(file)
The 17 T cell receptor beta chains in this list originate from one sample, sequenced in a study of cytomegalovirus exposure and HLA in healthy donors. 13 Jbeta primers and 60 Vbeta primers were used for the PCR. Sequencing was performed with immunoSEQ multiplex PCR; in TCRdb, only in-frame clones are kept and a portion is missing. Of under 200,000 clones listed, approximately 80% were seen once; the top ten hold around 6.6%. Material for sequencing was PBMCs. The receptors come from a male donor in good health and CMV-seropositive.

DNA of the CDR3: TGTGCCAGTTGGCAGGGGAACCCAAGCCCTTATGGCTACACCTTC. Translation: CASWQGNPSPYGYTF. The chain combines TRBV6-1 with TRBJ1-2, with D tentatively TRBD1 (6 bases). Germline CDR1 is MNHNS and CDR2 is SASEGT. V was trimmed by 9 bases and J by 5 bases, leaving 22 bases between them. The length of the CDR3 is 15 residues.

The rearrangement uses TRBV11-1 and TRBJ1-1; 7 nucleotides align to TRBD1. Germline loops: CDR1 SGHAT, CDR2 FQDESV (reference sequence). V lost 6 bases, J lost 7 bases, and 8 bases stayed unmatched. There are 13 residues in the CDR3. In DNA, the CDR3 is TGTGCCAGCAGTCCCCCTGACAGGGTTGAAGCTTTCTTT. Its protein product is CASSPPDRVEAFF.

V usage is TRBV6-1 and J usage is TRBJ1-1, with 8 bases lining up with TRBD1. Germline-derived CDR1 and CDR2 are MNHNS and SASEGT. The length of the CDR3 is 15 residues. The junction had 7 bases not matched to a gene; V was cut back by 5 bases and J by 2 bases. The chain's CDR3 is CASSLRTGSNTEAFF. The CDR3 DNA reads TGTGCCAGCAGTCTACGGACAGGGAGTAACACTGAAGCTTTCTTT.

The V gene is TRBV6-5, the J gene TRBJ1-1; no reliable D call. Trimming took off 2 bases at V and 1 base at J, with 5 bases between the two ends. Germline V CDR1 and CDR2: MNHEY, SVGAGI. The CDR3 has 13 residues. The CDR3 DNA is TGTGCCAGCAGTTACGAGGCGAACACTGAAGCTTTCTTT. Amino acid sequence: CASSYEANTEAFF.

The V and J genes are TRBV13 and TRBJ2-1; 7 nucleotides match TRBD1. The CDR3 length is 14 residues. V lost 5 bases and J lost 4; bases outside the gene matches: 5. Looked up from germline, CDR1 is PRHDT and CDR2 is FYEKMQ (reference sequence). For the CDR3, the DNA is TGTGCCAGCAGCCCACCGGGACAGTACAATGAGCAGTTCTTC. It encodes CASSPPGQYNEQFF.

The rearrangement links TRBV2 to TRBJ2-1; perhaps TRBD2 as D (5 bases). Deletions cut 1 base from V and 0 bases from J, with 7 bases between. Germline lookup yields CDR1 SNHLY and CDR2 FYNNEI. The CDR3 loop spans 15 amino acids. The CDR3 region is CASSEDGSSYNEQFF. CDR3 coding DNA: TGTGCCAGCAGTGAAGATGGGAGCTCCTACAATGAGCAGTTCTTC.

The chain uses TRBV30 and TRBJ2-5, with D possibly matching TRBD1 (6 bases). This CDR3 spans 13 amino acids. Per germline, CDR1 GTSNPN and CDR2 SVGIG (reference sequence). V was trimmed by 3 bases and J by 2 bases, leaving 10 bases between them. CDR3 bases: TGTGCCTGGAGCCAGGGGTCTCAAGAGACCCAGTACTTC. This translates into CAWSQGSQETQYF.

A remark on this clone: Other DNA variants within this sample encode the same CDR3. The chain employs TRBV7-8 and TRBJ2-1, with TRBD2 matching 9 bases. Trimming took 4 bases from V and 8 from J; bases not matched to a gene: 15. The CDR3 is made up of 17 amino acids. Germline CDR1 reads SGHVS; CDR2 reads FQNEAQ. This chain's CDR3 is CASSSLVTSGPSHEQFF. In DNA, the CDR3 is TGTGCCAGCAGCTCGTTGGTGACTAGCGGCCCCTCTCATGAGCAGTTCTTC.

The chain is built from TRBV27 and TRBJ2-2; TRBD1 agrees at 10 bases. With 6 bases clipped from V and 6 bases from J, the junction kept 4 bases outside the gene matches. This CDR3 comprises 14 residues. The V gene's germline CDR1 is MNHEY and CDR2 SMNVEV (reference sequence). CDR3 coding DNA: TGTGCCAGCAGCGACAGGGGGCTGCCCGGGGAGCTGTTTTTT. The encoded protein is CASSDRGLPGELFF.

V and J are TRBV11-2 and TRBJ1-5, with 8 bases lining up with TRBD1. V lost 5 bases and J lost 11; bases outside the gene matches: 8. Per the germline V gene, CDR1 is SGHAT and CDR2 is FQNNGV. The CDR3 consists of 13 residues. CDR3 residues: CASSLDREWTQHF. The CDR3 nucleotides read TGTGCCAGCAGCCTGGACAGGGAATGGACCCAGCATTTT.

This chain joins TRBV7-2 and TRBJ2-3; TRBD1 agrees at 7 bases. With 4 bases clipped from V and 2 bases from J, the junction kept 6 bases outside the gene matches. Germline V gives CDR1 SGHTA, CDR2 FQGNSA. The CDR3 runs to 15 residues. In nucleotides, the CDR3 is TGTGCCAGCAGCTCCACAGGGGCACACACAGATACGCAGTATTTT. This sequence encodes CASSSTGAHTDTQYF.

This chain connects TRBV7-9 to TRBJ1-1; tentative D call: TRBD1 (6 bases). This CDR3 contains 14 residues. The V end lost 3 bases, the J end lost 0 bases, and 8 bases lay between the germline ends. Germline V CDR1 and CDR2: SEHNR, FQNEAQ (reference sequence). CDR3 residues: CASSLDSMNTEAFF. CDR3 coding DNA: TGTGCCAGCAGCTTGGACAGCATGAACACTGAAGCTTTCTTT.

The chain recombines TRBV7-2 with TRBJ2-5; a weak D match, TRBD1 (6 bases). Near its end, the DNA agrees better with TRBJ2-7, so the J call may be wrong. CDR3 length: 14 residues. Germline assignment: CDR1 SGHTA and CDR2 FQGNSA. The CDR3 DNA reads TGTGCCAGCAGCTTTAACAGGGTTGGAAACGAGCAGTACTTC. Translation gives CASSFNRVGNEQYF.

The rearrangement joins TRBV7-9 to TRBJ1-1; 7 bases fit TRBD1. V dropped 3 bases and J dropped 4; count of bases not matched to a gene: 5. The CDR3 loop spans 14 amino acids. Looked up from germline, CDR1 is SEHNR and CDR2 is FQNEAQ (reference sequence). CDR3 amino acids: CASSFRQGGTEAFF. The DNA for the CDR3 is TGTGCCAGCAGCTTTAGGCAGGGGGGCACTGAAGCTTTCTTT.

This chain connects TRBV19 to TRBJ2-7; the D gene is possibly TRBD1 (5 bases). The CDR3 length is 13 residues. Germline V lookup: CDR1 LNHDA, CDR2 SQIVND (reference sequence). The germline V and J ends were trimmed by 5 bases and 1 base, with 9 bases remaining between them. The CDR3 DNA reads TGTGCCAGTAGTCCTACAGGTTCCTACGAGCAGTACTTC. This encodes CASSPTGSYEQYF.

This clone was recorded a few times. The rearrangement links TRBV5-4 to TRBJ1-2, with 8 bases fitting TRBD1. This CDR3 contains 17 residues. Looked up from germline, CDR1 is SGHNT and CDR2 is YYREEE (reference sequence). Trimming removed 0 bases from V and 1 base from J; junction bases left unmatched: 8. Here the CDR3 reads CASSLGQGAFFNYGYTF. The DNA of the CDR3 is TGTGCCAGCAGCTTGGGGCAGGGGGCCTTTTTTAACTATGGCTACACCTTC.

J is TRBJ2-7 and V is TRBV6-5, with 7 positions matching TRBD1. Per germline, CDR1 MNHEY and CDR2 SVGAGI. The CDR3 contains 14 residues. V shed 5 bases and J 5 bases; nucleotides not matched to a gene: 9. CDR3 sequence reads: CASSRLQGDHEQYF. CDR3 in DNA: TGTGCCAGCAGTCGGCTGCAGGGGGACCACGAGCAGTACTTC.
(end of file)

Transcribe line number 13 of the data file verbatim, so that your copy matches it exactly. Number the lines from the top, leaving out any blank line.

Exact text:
This chain connects TRBV7-9 to TRBJ1-1; tentative D call: TRBD1 (6 bases). This CDR3 contains 14 residues. The V end lost 3 bases, the J end lost 0 bases, and 8 bases lay between the germline ends. Germline V CDR1 and CDR2: SEHNR, FQNEAQ (reference sequence). CDR3 residues: CASSLDSMNTEAFF. CDR3 coding DNA: TGTGCCAGCAGCTTGGACAGCATGAACACTGAAGCTTTCTTT.